Not-Your-Average Hydrangea Plant for Under $30

I’ve always loved hydrangeas. I can remember the colorful pink, blue and lavender blooms in my grandparents (well, really – grandpa’s backyard) in San Francisco when I was a kid. I’ve always loved hydrangeas. I can remember the colorful pink, blue and lavender blooms in my grandparents (well, really – grandpa’s backyard) in San Francisco when I was a kid.

Now, because I have a dog (they’re poisonous to dogs) I can only plant them in my front yard. I’ve never done well with them but perhaps they’re not suited to the hot summers here. I also don’t see them in local nurseries very often. They are very prevalent in flower shops in the spring, but I have a cat and since I think they might also be poisonous to cats, I don’t keep them in my home either.

The Cardinal hydrangea (Hydrangea macrophylla Kardinal( is spectacular with color bursts of blue, mauve and deep lavender often on just one bloom. Once confined to Europe, these plants can be hard to find but well worth the search.

They normally grow to only about four feet tall and all the plant’s production seems to go into its beautiful flowers. The blooms start on as a lovely lavender-blue and then change to lighter shades of violet-blue and finally end up a dusty mauve. They also grow to a width of between three and four feet.

Until firmly established, it needs some shade and quite a bit of moisture. Then, it turns out to be a good drought resistant plant and thrives well in the South as well as the West. Acidic soil works best but any moist, well-drained soil will work. (Zones 6 – 9).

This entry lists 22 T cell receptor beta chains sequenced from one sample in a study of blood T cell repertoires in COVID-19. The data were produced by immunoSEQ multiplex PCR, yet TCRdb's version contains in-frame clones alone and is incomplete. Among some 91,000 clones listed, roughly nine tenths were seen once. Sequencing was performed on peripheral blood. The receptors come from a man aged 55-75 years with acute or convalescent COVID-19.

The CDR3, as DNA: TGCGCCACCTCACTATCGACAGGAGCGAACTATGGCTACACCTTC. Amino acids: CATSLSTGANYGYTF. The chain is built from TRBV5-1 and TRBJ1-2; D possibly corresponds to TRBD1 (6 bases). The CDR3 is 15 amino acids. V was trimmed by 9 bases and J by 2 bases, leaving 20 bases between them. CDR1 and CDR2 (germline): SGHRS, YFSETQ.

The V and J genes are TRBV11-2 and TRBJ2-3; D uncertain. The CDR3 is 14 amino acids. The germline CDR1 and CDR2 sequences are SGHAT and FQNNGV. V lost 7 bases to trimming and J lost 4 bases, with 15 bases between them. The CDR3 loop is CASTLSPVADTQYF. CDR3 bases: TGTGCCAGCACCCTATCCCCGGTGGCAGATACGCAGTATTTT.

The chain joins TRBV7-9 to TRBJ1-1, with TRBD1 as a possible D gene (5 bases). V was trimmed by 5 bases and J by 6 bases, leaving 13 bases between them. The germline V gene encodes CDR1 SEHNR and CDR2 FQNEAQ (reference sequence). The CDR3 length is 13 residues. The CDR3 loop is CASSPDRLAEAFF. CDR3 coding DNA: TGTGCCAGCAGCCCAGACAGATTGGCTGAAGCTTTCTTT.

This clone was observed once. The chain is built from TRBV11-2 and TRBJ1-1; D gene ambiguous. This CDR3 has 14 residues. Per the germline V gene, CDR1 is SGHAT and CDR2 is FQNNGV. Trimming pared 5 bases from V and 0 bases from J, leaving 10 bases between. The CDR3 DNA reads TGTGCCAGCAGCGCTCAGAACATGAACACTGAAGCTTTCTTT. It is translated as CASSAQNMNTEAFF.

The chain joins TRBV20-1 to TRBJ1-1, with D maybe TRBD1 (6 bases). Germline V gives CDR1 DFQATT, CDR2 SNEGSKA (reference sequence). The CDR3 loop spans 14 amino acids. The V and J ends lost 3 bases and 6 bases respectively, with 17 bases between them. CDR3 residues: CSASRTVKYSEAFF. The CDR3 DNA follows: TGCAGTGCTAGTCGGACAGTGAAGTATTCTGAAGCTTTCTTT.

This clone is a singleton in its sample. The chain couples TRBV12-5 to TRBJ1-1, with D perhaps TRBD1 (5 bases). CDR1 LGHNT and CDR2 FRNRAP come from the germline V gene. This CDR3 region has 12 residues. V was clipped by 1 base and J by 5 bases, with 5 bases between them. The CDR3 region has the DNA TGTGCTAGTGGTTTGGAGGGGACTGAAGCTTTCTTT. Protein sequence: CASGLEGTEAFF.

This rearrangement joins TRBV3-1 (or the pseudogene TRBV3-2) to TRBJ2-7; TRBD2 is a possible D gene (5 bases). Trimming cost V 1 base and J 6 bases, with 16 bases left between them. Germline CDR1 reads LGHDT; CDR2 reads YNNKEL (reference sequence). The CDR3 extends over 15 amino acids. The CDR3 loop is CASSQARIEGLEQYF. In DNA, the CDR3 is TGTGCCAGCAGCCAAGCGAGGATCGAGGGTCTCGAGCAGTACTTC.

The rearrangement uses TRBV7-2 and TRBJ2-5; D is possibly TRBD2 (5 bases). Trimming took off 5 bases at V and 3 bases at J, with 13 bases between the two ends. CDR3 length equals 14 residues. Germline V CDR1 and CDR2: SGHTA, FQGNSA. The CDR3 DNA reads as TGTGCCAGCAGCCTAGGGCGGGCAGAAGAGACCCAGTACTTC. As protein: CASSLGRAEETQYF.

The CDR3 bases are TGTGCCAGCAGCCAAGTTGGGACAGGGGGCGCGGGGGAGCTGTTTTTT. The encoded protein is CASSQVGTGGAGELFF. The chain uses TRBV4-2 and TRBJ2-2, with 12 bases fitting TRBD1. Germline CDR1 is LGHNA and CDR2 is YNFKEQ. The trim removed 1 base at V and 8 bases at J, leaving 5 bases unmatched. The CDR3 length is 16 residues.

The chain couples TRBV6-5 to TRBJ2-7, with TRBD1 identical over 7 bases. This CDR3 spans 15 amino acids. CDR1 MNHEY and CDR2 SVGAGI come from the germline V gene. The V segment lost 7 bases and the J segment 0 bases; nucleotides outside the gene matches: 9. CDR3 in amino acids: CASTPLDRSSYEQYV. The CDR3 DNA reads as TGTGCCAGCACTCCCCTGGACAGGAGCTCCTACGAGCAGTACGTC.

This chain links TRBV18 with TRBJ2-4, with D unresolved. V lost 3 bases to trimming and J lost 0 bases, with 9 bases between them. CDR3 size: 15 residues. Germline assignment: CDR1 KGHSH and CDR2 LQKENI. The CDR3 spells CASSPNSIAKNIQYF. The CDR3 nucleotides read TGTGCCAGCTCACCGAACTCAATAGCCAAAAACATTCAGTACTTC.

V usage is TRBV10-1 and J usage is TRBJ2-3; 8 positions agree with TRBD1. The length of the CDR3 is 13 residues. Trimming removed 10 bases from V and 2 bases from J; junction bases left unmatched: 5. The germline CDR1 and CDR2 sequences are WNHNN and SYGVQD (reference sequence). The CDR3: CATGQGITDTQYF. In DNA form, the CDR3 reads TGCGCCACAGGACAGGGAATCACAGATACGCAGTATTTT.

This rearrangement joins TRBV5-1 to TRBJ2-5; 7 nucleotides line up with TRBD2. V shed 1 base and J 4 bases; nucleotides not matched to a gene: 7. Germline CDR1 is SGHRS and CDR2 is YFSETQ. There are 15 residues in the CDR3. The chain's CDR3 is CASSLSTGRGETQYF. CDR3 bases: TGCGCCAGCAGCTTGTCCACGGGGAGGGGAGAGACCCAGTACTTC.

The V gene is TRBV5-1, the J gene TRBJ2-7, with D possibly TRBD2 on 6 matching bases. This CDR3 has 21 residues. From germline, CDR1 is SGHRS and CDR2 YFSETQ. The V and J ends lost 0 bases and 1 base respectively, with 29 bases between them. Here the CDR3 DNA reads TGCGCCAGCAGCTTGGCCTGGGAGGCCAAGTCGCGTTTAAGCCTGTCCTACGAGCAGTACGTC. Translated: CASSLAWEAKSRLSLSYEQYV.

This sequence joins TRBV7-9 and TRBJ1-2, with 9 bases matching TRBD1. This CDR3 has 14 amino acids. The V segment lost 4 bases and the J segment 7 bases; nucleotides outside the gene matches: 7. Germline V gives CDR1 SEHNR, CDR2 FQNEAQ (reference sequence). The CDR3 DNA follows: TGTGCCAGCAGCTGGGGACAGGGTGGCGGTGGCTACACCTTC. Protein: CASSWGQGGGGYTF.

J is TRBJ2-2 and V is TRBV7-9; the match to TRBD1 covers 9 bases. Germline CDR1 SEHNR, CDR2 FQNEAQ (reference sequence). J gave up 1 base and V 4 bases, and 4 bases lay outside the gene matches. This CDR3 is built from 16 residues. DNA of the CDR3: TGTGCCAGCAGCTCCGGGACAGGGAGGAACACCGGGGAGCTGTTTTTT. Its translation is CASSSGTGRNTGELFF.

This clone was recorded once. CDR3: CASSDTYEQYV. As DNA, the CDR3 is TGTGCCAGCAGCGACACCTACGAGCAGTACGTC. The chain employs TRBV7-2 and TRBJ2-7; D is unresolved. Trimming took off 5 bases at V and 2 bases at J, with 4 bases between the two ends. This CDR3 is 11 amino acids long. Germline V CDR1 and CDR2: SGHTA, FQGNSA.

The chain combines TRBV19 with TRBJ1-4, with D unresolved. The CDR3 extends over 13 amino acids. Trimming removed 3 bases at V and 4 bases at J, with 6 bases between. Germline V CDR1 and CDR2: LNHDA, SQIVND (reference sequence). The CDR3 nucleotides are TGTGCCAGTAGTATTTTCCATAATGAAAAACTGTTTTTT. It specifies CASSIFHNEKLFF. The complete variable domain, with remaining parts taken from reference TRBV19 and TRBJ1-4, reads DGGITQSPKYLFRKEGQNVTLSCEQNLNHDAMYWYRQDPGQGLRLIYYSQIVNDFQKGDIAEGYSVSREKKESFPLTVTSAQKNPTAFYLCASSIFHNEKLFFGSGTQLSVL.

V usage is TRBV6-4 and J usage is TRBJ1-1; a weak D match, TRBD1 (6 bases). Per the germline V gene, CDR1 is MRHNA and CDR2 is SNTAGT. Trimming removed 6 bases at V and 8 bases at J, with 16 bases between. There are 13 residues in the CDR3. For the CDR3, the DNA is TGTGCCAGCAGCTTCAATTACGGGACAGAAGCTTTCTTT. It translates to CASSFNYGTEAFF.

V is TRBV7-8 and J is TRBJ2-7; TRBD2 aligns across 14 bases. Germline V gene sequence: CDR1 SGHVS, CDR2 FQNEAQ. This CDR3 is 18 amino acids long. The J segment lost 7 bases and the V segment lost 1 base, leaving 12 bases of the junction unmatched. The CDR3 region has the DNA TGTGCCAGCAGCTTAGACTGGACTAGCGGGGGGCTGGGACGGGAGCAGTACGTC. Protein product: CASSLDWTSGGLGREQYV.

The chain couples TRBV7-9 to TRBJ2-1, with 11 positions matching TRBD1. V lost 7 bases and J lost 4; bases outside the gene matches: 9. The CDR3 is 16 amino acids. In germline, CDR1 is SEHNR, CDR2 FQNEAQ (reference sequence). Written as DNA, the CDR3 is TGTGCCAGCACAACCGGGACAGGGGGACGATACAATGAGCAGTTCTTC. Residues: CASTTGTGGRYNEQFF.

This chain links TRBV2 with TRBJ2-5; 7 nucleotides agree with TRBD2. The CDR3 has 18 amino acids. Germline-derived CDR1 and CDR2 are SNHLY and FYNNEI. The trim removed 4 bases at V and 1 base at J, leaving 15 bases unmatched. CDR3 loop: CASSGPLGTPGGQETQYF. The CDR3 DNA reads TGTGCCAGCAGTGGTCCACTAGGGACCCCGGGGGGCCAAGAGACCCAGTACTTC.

Another very unusual hydrangea is the “Oakleaf Hydrangea Little Honey” (Hydrangea quercifolia Little Honey) plant. Its distinctive golden to scarlet hues of fall colored greenery stay colorful into late summer. When in starts to bloom, the leaves turn a deep green and big, (6″ – 8″) beautiful white flowers appear. With the first chill of winter, the leaves and stems of the plant turn a fiery red and stay that way through the cold weather. It’s really an all year round shrub.

The “Little Honey” hydrangea also grows to only about four feet tall and three to four feet in width. It does best in partial shade in the South or full sun in the North. (zones 5 – 9.)

One of my other favorite varieties of the hydrangea plant, is the Nikko Blue (Hydrangea macrophylla Nikko Blue). In acidic soils, it’s a stunning darker blue than most hydrangeas, and in neutral soil it sports pink flowers along with the blue. This variety is the most “color-consistent” plant of the “blue” hydrangeas. The plant will reach its full height of about six feet in three to four years, maybe less. (Zones 5 -with protection) – 9.)

The “Penny Mac” (Hydrangea macrophylla Penny Mac) is another favorite with its blue flowers (can you tell I like anything blue!). It will bloom twice – once in early summer and again in late summer/early fall. In warmer climates, it frequently blooms all summer long. You can let the blooms dry to a soft blue and use them in dry arrangements all year long.

It thrives best in partial to full shade in moist, well-drained soil. It grows to about five feet at its adult stage and about four feet wide. It’s quite tolerant of heat and humidity if you keep it well watered. It does especially well in the colder climates when the chill kills off the blooms on other varieties.

They are a lot more varieties of the hydrangea plant – the Annabelle-lovely white floers and others. Look for them the time you visit your nursery.

Garden with a green thumb.

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